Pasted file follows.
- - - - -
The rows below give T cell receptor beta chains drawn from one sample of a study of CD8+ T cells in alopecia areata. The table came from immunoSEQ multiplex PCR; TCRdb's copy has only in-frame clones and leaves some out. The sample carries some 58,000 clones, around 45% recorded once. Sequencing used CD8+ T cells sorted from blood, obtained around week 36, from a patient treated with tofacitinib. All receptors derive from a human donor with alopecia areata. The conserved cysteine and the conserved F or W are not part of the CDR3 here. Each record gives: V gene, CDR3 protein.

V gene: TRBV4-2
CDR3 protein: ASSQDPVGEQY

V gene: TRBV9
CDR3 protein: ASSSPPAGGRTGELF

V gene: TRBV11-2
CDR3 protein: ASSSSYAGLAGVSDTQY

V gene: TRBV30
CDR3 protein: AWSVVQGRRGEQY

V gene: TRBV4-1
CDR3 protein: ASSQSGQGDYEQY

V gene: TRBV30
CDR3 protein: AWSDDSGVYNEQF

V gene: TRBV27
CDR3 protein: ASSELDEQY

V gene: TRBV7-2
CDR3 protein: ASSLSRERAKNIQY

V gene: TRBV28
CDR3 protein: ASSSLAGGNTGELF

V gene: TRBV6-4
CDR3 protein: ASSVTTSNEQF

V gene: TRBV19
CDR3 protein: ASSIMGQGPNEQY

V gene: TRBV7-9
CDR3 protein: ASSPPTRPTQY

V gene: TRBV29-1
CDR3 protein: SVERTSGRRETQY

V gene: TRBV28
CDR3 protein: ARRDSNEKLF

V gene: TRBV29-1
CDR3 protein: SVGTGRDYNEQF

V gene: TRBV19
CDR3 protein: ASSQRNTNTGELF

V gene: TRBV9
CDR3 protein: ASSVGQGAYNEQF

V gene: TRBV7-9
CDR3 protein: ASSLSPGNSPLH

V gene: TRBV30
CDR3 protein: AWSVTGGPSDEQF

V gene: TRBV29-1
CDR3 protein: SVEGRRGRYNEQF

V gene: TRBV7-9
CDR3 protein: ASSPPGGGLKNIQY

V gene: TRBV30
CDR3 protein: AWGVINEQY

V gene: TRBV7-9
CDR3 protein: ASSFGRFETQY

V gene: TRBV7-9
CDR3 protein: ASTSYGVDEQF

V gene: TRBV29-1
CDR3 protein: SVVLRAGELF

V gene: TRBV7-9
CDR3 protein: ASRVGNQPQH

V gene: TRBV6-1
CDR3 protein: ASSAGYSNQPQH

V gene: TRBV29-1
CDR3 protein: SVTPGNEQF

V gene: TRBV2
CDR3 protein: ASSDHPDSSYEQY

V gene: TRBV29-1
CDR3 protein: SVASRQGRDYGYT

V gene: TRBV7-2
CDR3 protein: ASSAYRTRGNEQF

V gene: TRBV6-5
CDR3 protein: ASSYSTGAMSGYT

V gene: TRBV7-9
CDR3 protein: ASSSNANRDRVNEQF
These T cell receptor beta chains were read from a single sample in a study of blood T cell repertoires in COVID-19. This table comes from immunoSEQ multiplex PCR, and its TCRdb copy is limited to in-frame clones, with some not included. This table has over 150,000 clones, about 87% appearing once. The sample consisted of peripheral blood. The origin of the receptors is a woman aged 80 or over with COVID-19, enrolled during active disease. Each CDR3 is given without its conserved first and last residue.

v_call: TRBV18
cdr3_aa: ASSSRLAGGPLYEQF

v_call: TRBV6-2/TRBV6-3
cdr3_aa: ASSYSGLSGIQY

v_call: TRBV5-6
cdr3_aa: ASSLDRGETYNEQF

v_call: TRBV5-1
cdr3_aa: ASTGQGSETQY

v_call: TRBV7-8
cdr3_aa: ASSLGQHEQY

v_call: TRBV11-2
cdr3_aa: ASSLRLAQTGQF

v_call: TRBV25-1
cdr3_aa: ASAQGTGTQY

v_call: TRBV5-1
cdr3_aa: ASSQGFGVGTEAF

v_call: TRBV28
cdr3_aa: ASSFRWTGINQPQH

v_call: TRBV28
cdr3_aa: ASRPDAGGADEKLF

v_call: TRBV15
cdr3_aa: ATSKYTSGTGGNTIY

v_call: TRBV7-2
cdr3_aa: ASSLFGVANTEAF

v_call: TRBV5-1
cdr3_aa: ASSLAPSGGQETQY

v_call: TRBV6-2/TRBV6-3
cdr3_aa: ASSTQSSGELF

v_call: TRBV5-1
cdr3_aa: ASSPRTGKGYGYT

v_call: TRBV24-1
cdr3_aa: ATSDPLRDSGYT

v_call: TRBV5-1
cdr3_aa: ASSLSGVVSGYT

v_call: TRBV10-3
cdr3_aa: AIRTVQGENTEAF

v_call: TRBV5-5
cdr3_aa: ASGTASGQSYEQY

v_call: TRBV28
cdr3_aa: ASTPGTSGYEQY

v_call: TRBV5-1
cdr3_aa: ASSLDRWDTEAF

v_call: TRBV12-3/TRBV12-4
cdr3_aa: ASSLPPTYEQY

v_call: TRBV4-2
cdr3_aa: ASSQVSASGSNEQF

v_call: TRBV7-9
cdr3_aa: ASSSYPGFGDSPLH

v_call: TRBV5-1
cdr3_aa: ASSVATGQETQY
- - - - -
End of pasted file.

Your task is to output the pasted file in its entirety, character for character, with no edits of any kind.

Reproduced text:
The rows below give T cell receptor beta chains drawn from one sample of a study of CD8+ T cells in alopecia areata. The table came from immunoSEQ multiplex PCR; TCRdb's copy has only in-frame clones and leaves some out. The sample carries some 58,000 clones, around 45% recorded once. Sequencing used CD8+ T cells sorted from blood, obtained around week 36, from a patient treated with tofacitinib. All receptors derive from a human donor with alopecia areata. The conserved cysteine and the conserved F or W are not part of the CDR3 here. Each record gives: V gene, CDR3 protein.

V gene: TRBV4-2
CDR3 protein: ASSQDPVGEQY

V gene: TRBV9
CDR3 protein: ASSSPPAGGRTGELF

V gene: TRBV11-2
CDR3 protein: ASSSSYAGLAGVSDTQY

V gene: TRBV30
CDR3 protein: AWSVVQGRRGEQY

V gene: TRBV4-1
CDR3 protein: ASSQSGQGDYEQY

V gene: TRBV30
CDR3 protein: AWSDDSGVYNEQF

V gene: TRBV27
CDR3 protein: ASSELDEQY

V gene: TRBV7-2
CDR3 protein: ASSLSRERAKNIQY

V gene: TRBV28
CDR3 protein: ASSSLAGGNTGELF

V gene: TRBV6-4
CDR3 protein: ASSVTTSNEQF

V gene: TRBV19
CDR3 protein: ASSIMGQGPNEQY

V gene: TRBV7-9
CDR3 protein: ASSPPTRPTQY

V gene: TRBV29-1
CDR3 protein: SVERTSGRRETQY

V gene: TRBV28
CDR3 protein: ARRDSNEKLF

V gene: TRBV29-1
CDR3 protein: SVGTGRDYNEQF

V gene: TRBV19
CDR3 protein: ASSQRNTNTGELF

V gene: TRBV9
CDR3 protein: ASSVGQGAYNEQF

V gene: TRBV7-9
CDR3 protein: ASSLSPGNSPLH

V gene: TRBV30
CDR3 protein: AWSVTGGPSDEQF

V gene: TRBV29-1
CDR3 protein: SVEGRRGRYNEQF

V gene: TRBV7-9
CDR3 protein: ASSPPGGGLKNIQY

V gene: TRBV30
CDR3 protein: AWGVINEQY

V gene: TRBV7-9
CDR3 protein: ASSFGRFETQY

V gene: TRBV7-9
CDR3 protein: ASTSYGVDEQF

V gene: TRBV29-1
CDR3 protein: SVVLRAGELF

V gene: TRBV7-9
CDR3 protein: ASRVGNQPQH

V gene: TRBV6-1
CDR3 protein: ASSAGYSNQPQH

V gene: TRBV29-1
CDR3 protein: SVTPGNEQF

V gene: TRBV2
CDR3 protein: ASSDHPDSSYEQY

V gene: TRBV29-1
CDR3 protein: SVASRQGRDYGYT

V gene: TRBV7-2
CDR3 protein: ASSAYRTRGNEQF

V gene: TRBV6-5
CDR3 protein: ASSYSTGAMSGYT

V gene: TRBV7-9
CDR3 protein: ASSSNANRDRVNEQF
These T cell receptor beta chains were read from a single sample in a study of blood T cell repertoires in COVID-19. This table comes from immunoSEQ multiplex PCR, and its TCRdb copy is limited to in-frame clones, with some not included. This table has over 150,000 clones, about 87% appearing once. The sample consisted of peripheral blood. The origin of the receptors is a woman aged 80 or over with COVID-19, enrolled during active disease. Each CDR3 is given without its conserved first and last residue.

v_call: TRBV18
cdr3_aa: ASSSRLAGGPLYEQF

v_call: TRBV6-2/TRBV6-3
cdr3_aa: ASSYSGLSGIQY

v_call: TRBV5-6
cdr3_aa: ASSLDRGETYNEQF

v_call: TRBV5-1
cdr3_aa: ASTGQGSETQY

v_call: TRBV7-8
cdr3_aa: ASSLGQHEQY

v_call: TRBV11-2
cdr3_aa: ASSLRLAQTGQF

v_call: TRBV25-1
cdr3_aa: ASAQGTGTQY

v_call: TRBV5-1
cdr3_aa: ASSQGFGVGTEAF

v_call: TRBV28
cdr3_aa: ASSFRWTGINQPQH

v_call: TRBV28
cdr3_aa: ASRPDAGGADEKLF

v_call: TRBV15
cdr3_aa: ATSKYTSGTGGNTIY

v_call: TRBV7-2
cdr3_aa: ASSLFGVANTEAF

v_call: TRBV5-1
cdr3_aa: ASSLAPSGGQETQY

v_call: TRBV6-2/TRBV6-3
cdr3_aa: ASSTQSSGELF

v_call: TRBV5-1
cdr3_aa: ASSPRTGKGYGYT

v_call: TRBV24-1
cdr3_aa: ATSDPLRDSGYT

v_call: TRBV5-1
cdr3_aa: ASSLSGVVSGYT

v_call: TRBV10-3
cdr3_aa: AIRTVQGENTEAF

v_call: TRBV5-5
cdr3_aa: ASGTASGQSYEQY

v_call: TRBV28
cdr3_aa: ASTPGTSGYEQY

v_call: TRBV5-1
cdr3_aa: ASSLDRWDTEAF

v_call: TRBV12-3/TRBV12-4
cdr3_aa: ASSLPPTYEQY

v_call: TRBV4-2
cdr3_aa: ASSQVSASGSNEQF

v_call: TRBV7-9
cdr3_aa: ASSSYPGFGDSPLH

v_call: TRBV5-1
cdr3_aa: ASSVATGQETQY